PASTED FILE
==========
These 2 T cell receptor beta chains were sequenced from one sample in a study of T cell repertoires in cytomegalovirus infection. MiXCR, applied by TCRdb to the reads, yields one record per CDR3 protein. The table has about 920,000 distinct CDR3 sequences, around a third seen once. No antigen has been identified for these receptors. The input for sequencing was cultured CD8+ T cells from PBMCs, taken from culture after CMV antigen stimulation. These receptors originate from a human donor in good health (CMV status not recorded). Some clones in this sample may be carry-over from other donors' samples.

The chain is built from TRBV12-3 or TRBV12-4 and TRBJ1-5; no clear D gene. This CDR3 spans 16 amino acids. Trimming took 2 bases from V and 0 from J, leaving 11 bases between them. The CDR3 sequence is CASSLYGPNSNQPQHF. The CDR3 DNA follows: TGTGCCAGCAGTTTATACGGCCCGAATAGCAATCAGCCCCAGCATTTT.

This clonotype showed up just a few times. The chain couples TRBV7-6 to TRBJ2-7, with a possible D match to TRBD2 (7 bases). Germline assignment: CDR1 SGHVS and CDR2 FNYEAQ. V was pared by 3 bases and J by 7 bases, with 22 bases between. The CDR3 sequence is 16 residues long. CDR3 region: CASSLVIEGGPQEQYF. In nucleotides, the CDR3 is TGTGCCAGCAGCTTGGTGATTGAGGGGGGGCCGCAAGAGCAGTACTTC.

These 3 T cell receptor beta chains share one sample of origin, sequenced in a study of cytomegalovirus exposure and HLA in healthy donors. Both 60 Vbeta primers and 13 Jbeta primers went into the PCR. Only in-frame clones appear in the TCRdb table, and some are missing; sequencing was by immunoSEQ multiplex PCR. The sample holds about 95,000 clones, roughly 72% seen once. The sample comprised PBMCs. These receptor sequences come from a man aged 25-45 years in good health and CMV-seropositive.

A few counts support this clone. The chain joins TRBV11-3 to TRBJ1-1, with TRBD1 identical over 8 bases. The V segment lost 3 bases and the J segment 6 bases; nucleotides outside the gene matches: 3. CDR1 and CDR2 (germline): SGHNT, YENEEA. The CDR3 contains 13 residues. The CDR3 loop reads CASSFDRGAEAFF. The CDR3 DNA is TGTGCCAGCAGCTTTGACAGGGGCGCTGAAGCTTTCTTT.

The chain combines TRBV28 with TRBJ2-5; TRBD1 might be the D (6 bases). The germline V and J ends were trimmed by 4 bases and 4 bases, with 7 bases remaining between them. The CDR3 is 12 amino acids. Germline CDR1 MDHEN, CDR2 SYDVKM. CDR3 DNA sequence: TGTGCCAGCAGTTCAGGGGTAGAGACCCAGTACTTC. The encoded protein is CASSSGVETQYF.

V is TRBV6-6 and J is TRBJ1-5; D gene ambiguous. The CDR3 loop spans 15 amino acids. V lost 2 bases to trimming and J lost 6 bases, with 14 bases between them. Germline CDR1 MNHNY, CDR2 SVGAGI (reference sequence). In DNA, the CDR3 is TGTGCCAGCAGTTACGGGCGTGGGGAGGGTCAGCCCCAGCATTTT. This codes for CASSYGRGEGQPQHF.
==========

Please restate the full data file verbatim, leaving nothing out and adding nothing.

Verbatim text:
These 2 T cell receptor beta chains were sequenced from one sample in a study of T cell repertoires in cytomegalovirus infection. MiXCR, applied by TCRdb to the reads, yields one record per CDR3 protein. The table has about 920,000 distinct CDR3 sequences, around a third seen once. No antigen has been identified for these receptors. The input for sequencing was cultured CD8+ T cells from PBMCs, taken from culture after CMV antigen stimulation. These receptors originate from a human donor in good health (CMV status not recorded). Some clones in this sample may be carry-over from other donors' samples.

The chain is built from TRBV12-3 or TRBV12-4 and TRBJ1-5; no clear D gene. This CDR3 spans 16 amino acids. Trimming took 2 bases from V and 0 from J, leaving 11 bases between them. The CDR3 sequence is CASSLYGPNSNQPQHF. The CDR3 DNA follows: TGTGCCAGCAGTTTATACGGCCCGAATAGCAATCAGCCCCAGCATTTT.

This clonotype showed up just a few times. The chain couples TRBV7-6 to TRBJ2-7, with a possible D match to TRBD2 (7 bases). Germline assignment: CDR1 SGHVS and CDR2 FNYEAQ. V was pared by 3 bases and J by 7 bases, with 22 bases between. The CDR3 sequence is 16 residues long. CDR3 region: CASSLVIEGGPQEQYF. In nucleotides, the CDR3 is TGTGCCAGCAGCTTGGTGATTGAGGGGGGGCCGCAAGAGCAGTACTTC.

These 3 T cell receptor beta chains share one sample of origin, sequenced in a study of cytomegalovirus exposure and HLA in healthy donors. Both 60 Vbeta primers and 13 Jbeta primers went into the PCR. Only in-frame clones appear in the TCRdb table, and some are missing; sequencing was by immunoSEQ multiplex PCR. The sample holds about 95,000 clones, roughly 72% seen once. The sample comprised PBMCs. These receptor sequences come from a man aged 25-45 years in good health and CMV-seropositive.

A few counts support this clone. The chain joins TRBV11-3 to TRBJ1-1, with TRBD1 identical over 8 bases. The V segment lost 3 bases and the J segment 6 bases; nucleotides outside the gene matches: 3. CDR1 and CDR2 (germline): SGHNT, YENEEA. The CDR3 contains 13 residues. The CDR3 loop reads CASSFDRGAEAFF. The CDR3 DNA is TGTGCCAGCAGCTTTGACAGGGGCGCTGAAGCTTTCTTT.

The chain combines TRBV28 with TRBJ2-5; TRBD1 might be the D (6 bases). The germline V and J ends were trimmed by 4 bases and 4 bases, with 7 bases remaining between them. The CDR3 is 12 amino acids. Germline CDR1 MDHEN, CDR2 SYDVKM. CDR3 DNA sequence: TGTGCCAGCAGTTCAGGGGTAGAGACCCAGTACTTC. The encoded protein is CASSSGVETQYF.

V is TRBV6-6 and J is TRBJ1-5; D gene ambiguous. The CDR3 loop spans 15 amino acids. V lost 2 bases to trimming and J lost 6 bases, with 14 bases between them. Germline CDR1 MNHNY, CDR2 SVGAGI (reference sequence). In DNA, the CDR3 is TGTGCCAGCAGTTACGGGCGTGGGGAGGGTCAGCCCCAGCATTTT. This codes for CASSYGRGEGQPQHF.